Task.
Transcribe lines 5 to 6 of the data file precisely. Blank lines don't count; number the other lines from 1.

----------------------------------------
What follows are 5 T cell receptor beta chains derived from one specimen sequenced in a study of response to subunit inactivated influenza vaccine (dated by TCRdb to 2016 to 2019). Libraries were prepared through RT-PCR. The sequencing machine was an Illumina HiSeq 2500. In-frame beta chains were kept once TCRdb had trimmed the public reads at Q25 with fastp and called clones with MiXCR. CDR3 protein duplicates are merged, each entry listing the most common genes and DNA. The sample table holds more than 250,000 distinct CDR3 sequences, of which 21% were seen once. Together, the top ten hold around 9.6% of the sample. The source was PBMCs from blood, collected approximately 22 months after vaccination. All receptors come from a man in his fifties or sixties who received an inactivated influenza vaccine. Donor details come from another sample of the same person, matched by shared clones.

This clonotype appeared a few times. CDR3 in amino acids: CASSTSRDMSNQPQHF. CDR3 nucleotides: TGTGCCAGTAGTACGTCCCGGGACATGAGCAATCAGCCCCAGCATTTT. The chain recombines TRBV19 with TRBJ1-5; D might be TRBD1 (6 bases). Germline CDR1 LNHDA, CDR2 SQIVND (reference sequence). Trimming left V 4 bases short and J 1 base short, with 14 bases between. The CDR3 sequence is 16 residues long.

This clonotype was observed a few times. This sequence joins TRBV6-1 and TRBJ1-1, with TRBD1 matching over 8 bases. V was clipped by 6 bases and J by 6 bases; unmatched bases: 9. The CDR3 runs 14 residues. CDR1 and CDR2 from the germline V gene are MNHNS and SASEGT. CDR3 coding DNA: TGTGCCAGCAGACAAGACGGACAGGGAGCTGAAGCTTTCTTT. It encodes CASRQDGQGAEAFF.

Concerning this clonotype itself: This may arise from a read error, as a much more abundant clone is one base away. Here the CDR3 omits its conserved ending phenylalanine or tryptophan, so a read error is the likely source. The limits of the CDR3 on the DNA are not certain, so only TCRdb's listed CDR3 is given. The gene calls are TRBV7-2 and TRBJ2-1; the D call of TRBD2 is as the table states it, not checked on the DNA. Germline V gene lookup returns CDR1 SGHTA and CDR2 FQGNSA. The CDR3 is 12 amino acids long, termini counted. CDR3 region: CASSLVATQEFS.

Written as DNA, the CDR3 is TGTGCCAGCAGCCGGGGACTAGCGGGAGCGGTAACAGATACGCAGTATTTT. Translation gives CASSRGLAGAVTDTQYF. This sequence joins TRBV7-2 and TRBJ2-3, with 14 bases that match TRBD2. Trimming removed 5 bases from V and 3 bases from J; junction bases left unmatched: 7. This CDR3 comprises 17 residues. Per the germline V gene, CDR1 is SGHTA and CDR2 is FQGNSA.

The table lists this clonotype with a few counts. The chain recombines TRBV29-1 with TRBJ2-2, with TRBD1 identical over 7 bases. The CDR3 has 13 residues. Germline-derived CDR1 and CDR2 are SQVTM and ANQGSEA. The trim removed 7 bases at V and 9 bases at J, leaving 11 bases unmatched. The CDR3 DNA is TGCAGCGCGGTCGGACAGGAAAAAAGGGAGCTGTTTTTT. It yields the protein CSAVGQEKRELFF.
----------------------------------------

Written as DNA, the CDR3 is TGTGCCAGCAGCCGGGGACTAGCGGGAGCGGTAACAGATACGCAGTATTTT. Translation gives CASSRGLAGAVTDTQYF. This sequence joins TRBV7-2 and TRBJ2-3, with 14 bases that match TRBD2. Trimming removed 5 bases from V and 3 bases from J; junction bases left unmatched: 7. This CDR3 comprises 17 residues. Per the germline V gene, CDR1 is SGHTA and CDR2 is FQGNSA.

The table lists this clonotype with a few counts. The chain recombines TRBV29-1 with TRBJ2-2, with TRBD1 identical over 7 bases. The CDR3 has 13 residues. Germline-derived CDR1 and CDR2 are SQVTM and ANQGSEA. The trim removed 7 bases at V and 9 bases at J, leaving 11 bases unmatched. The CDR3 DNA is TGCAGCGCGGTCGGACAGGAAAAAAGGGAGCTGTTTTTT. It yields the protein CSAVGQEKRELFF.